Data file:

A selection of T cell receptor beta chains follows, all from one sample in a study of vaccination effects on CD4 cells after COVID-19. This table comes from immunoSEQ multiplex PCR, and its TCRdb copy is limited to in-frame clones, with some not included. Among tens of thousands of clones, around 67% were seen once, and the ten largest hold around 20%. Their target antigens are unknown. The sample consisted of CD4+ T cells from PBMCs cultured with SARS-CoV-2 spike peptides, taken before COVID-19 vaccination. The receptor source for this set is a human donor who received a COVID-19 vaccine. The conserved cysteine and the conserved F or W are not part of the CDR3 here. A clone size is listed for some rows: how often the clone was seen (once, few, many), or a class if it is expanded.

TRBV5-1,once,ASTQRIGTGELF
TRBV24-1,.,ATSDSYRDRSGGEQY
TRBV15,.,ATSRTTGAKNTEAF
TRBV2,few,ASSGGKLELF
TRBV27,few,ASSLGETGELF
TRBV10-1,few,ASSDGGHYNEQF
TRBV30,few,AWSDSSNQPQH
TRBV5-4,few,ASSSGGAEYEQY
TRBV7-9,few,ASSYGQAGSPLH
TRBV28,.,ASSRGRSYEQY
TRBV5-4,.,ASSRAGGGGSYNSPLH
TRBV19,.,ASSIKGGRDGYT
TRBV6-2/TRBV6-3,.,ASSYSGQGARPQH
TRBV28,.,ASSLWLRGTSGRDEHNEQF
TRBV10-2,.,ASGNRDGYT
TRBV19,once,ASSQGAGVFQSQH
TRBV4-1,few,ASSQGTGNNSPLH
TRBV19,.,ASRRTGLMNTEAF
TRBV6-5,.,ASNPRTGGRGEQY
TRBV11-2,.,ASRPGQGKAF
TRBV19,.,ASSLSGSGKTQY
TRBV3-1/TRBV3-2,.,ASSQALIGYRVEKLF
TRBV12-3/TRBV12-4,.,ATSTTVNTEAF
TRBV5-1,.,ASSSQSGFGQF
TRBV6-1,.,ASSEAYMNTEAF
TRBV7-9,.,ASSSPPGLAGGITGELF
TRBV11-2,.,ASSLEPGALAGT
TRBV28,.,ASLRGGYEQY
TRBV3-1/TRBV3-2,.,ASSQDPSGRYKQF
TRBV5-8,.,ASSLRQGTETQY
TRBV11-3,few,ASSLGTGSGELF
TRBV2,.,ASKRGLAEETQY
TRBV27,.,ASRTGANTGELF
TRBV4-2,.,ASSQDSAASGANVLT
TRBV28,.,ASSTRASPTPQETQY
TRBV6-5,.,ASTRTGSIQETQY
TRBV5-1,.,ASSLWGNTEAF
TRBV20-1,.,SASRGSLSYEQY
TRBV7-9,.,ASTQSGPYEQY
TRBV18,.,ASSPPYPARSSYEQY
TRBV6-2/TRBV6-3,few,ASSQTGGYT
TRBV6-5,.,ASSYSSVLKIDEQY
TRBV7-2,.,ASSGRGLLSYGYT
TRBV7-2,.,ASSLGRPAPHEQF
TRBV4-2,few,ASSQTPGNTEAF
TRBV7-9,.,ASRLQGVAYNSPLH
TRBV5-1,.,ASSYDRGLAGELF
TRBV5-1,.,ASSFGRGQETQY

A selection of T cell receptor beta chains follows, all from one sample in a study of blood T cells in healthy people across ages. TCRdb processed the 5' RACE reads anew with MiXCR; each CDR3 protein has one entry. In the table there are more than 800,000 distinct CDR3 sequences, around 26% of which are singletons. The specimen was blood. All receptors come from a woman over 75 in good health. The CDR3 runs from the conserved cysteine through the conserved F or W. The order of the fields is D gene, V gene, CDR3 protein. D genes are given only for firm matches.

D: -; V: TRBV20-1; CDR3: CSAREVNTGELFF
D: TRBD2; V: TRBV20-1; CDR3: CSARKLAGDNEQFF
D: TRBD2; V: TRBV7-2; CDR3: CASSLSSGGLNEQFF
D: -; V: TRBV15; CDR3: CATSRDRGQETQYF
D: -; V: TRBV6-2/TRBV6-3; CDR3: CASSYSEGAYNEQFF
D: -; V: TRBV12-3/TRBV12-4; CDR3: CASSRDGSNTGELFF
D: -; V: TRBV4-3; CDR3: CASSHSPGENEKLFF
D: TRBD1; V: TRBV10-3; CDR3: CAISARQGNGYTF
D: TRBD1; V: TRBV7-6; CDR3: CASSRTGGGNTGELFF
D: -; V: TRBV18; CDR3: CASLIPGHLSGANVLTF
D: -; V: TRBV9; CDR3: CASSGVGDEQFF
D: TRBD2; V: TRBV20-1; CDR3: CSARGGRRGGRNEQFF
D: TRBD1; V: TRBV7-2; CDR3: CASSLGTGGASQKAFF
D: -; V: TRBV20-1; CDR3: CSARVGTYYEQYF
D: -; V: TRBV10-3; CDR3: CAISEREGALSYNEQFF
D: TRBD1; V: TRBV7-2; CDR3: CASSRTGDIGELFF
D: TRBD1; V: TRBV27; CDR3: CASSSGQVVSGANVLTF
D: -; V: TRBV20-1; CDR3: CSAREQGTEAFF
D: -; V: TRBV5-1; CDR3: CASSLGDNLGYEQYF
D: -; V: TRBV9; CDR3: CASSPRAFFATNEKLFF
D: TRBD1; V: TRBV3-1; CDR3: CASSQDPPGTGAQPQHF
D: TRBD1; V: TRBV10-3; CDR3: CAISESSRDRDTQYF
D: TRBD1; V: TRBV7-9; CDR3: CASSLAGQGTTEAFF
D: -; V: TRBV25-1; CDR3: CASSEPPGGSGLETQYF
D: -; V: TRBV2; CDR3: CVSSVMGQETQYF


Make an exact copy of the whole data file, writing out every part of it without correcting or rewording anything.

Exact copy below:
A selection of T cell receptor beta chains follows, all from one sample in a study of vaccination effects on CD4 cells after COVID-19. This table comes from immunoSEQ multiplex PCR, and its TCRdb copy is limited to in-frame clones, with some not included. Among tens of thousands of clones, around 67% were seen once, and the ten largest hold around 20%. Their target antigens are unknown. The sample consisted of CD4+ T cells from PBMCs cultured with SARS-CoV-2 spike peptides, taken before COVID-19 vaccination. The receptor source for this set is a human donor who received a COVID-19 vaccine. The conserved cysteine and the conserved F or W are not part of the CDR3 here. A clone size is listed for some rows: how often the clone was seen (once, few, many), or a class if it is expanded.

TRBV5-1,once,ASTQRIGTGELF
TRBV24-1,.,ATSDSYRDRSGGEQY
TRBV15,.,ATSRTTGAKNTEAF
TRBV2,few,ASSGGKLELF
TRBV27,few,ASSLGETGELF
TRBV10-1,few,ASSDGGHYNEQF
TRBV30,few,AWSDSSNQPQH
TRBV5-4,few,ASSSGGAEYEQY
TRBV7-9,few,ASSYGQAGSPLH
TRBV28,.,ASSRGRSYEQY
TRBV5-4,.,ASSRAGGGGSYNSPLH
TRBV19,.,ASSIKGGRDGYT
TRBV6-2/TRBV6-3,.,ASSYSGQGARPQH
TRBV28,.,ASSLWLRGTSGRDEHNEQF
TRBV10-2,.,ASGNRDGYT
TRBV19,once,ASSQGAGVFQSQH
TRBV4-1,few,ASSQGTGNNSPLH
TRBV19,.,ASRRTGLMNTEAF
TRBV6-5,.,ASNPRTGGRGEQY
TRBV11-2,.,ASRPGQGKAF
TRBV19,.,ASSLSGSGKTQY
TRBV3-1/TRBV3-2,.,ASSQALIGYRVEKLF
TRBV12-3/TRBV12-4,.,ATSTTVNTEAF
TRBV5-1,.,ASSSQSGFGQF
TRBV6-1,.,ASSEAYMNTEAF
TRBV7-9,.,ASSSPPGLAGGITGELF
TRBV11-2,.,ASSLEPGALAGT
TRBV28,.,ASLRGGYEQY
TRBV3-1/TRBV3-2,.,ASSQDPSGRYKQF
TRBV5-8,.,ASSLRQGTETQY
TRBV11-3,few,ASSLGTGSGELF
TRBV2,.,ASKRGLAEETQY
TRBV27,.,ASRTGANTGELF
TRBV4-2,.,ASSQDSAASGANVLT
TRBV28,.,ASSTRASPTPQETQY
TRBV6-5,.,ASTRTGSIQETQY
TRBV5-1,.,ASSLWGNTEAF
TRBV20-1,.,SASRGSLSYEQY
TRBV7-9,.,ASTQSGPYEQY
TRBV18,.,ASSPPYPARSSYEQY
TRBV6-2/TRBV6-3,few,ASSQTGGYT
TRBV6-5,.,ASSYSSVLKIDEQY
TRBV7-2,.,ASSGRGLLSYGYT
TRBV7-2,.,ASSLGRPAPHEQF
TRBV4-2,few,ASSQTPGNTEAF
TRBV7-9,.,ASRLQGVAYNSPLH
TRBV5-1,.,ASSYDRGLAGELF
TRBV5-1,.,ASSFGRGQETQY

A selection of T cell receptor beta chains follows, all from one sample in a study of blood T cells in healthy people across ages. TCRdb processed the 5' RACE reads anew with MiXCR; each CDR3 protein has one entry. In the table there are more than 800,000 distinct CDR3 sequences, around 26% of which are singletons. The specimen was blood. All receptors come from a woman over 75 in good health. The CDR3 runs from the conserved cysteine through the conserved F or W. The order of the fields is D gene, V gene, CDR3 protein. D genes are given only for firm matches.

D: -; V: TRBV20-1; CDR3: CSAREVNTGELFF
D: TRBD2; V: TRBV20-1; CDR3: CSARKLAGDNEQFF
D: TRBD2; V: TRBV7-2; CDR3: CASSLSSGGLNEQFF
D: -; V: TRBV15; CDR3: CATSRDRGQETQYF
D: -; V: TRBV6-2/TRBV6-3; CDR3: CASSYSEGAYNEQFF
D: -; V: TRBV12-3/TRBV12-4; CDR3: CASSRDGSNTGELFF
D: -; V: TRBV4-3; CDR3: CASSHSPGENEKLFF
D: TRBD1; V: TRBV10-3; CDR3: CAISARQGNGYTF
D: TRBD1; V: TRBV7-6; CDR3: CASSRTGGGNTGELFF
D: -; V: TRBV18; CDR3: CASLIPGHLSGANVLTF
D: -; V: TRBV9; CDR3: CASSGVGDEQFF
D: TRBD2; V: TRBV20-1; CDR3: CSARGGRRGGRNEQFF
D: TRBD1; V: TRBV7-2; CDR3: CASSLGTGGASQKAFF
D: -; V: TRBV20-1; CDR3: CSARVGTYYEQYF
D: -; V: TRBV10-3; CDR3: CAISEREGALSYNEQFF
D: TRBD1; V: TRBV7-2; CDR3: CASSRTGDIGELFF
D: TRBD1; V: TRBV27; CDR3: CASSSGQVVSGANVLTF
D: -; V: TRBV20-1; CDR3: CSAREQGTEAFF
D: -; V: TRBV5-1; CDR3: CASSLGDNLGYEQYF
D: -; V: TRBV9; CDR3: CASSPRAFFATNEKLFF
D: TRBD1; V: TRBV3-1; CDR3: CASSQDPPGTGAQPQHF
D: TRBD1; V: TRBV10-3; CDR3: CAISESSRDRDTQYF
D: TRBD1; V: TRBV7-9; CDR3: CASSLAGQGTTEAFF
D: -; V: TRBV25-1; CDR3: CASSEPPGGSGLETQYF
D: -; V: TRBV2; CDR3: CVSSVMGQETQYF